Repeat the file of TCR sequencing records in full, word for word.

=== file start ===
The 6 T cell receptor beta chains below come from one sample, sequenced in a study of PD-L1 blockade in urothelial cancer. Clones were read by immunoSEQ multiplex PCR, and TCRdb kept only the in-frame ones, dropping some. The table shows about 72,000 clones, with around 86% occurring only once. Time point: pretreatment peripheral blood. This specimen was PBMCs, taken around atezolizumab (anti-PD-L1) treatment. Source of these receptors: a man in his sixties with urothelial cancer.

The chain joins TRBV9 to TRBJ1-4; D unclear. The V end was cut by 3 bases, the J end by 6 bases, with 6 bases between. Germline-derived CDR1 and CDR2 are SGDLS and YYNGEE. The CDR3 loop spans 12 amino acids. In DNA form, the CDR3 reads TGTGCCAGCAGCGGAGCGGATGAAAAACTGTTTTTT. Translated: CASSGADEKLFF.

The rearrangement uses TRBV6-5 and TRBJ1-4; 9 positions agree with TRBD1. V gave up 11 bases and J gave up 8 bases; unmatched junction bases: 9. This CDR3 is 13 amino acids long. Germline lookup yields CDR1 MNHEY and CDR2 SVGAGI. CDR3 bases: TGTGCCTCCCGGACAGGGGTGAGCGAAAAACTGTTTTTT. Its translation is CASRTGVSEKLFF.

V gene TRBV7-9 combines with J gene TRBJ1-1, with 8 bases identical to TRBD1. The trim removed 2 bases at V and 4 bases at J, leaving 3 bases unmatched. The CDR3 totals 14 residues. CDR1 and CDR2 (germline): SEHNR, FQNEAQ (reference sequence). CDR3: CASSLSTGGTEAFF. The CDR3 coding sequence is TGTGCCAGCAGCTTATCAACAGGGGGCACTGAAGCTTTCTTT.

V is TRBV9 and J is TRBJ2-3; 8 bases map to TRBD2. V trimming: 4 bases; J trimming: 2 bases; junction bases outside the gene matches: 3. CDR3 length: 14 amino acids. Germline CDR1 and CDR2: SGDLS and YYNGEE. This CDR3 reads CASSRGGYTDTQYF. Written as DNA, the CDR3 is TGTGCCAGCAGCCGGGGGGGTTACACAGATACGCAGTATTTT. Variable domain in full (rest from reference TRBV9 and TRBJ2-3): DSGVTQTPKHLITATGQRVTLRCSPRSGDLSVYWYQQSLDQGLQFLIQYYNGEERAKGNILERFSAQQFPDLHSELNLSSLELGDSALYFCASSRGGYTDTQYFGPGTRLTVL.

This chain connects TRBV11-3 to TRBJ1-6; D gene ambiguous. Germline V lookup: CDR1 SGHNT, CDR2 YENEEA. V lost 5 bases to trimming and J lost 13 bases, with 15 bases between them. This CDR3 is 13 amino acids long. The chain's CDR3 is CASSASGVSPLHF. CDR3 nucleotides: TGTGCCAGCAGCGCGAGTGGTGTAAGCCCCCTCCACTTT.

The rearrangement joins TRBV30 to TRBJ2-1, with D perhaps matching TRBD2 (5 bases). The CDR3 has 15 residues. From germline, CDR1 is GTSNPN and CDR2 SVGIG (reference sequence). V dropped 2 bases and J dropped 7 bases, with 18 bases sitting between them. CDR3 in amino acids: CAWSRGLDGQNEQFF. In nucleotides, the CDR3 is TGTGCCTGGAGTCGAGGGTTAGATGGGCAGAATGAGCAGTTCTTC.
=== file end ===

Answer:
The 6 T cell receptor beta chains below come from one sample, sequenced in a study of PD-L1 blockade in urothelial cancer. Clones were read by immunoSEQ multiplex PCR, and TCRdb kept only the in-frame ones, dropping some. The table shows about 72,000 clones, with around 86% occurring only once. Time point: pretreatment peripheral blood. This specimen was PBMCs, taken around atezolizumab (anti-PD-L1) treatment. Source of these receptors: a man in his sixties with urothelial cancer.

The chain joins TRBV9 to TRBJ1-4; D unclear. The V end was cut by 3 bases, the J end by 6 bases, with 6 bases between. Germline-derived CDR1 and CDR2 are SGDLS and YYNGEE. The CDR3 loop spans 12 amino acids. In DNA form, the CDR3 reads TGTGCCAGCAGCGGAGCGGATGAAAAACTGTTTTTT. Translated: CASSGADEKLFF.

The rearrangement uses TRBV6-5 and TRBJ1-4; 9 positions agree with TRBD1. V gave up 11 bases and J gave up 8 bases; unmatched junction bases: 9. This CDR3 is 13 amino acids long. Germline lookup yields CDR1 MNHEY and CDR2 SVGAGI. CDR3 bases: TGTGCCTCCCGGACAGGGGTGAGCGAAAAACTGTTTTTT. Its translation is CASRTGVSEKLFF.

V gene TRBV7-9 combines with J gene TRBJ1-1, with 8 bases identical to TRBD1. The trim removed 2 bases at V and 4 bases at J, leaving 3 bases unmatched. The CDR3 totals 14 residues. CDR1 and CDR2 (germline): SEHNR, FQNEAQ (reference sequence). CDR3: CASSLSTGGTEAFF. The CDR3 coding sequence is TGTGCCAGCAGCTTATCAACAGGGGGCACTGAAGCTTTCTTT.

V is TRBV9 and J is TRBJ2-3; 8 bases map to TRBD2. V trimming: 4 bases; J trimming: 2 bases; junction bases outside the gene matches: 3. CDR3 length: 14 amino acids. Germline CDR1 and CDR2: SGDLS and YYNGEE. This CDR3 reads CASSRGGYTDTQYF. Written as DNA, the CDR3 is TGTGCCAGCAGCCGGGGGGGTTACACAGATACGCAGTATTTT. Variable domain in full (rest from reference TRBV9 and TRBJ2-3): DSGVTQTPKHLITATGQRVTLRCSPRSGDLSVYWYQQSLDQGLQFLIQYYNGEERAKGNILERFSAQQFPDLHSELNLSSLELGDSALYFCASSRGGYTDTQYFGPGTRLTVL.

This chain connects TRBV11-3 to TRBJ1-6; D gene ambiguous. Germline V lookup: CDR1 SGHNT, CDR2 YENEEA. V lost 5 bases to trimming and J lost 13 bases, with 15 bases between them. This CDR3 is 13 amino acids long. The chain's CDR3 is CASSASGVSPLHF. CDR3 nucleotides: TGTGCCAGCAGCGCGAGTGGTGTAAGCCCCCTCCACTTT.

The rearrangement joins TRBV30 to TRBJ2-1, with D perhaps matching TRBD2 (5 bases). The CDR3 has 15 residues. From germline, CDR1 is GTSNPN and CDR2 SVGIG (reference sequence). V dropped 2 bases and J dropped 7 bases, with 18 bases sitting between them. CDR3 in amino acids: CAWSRGLDGQNEQFF. In nucleotides, the CDR3 is TGTGCCTGGAGTCGAGGGTTAGATGGGCAGAATGAGCAGTTCTTC.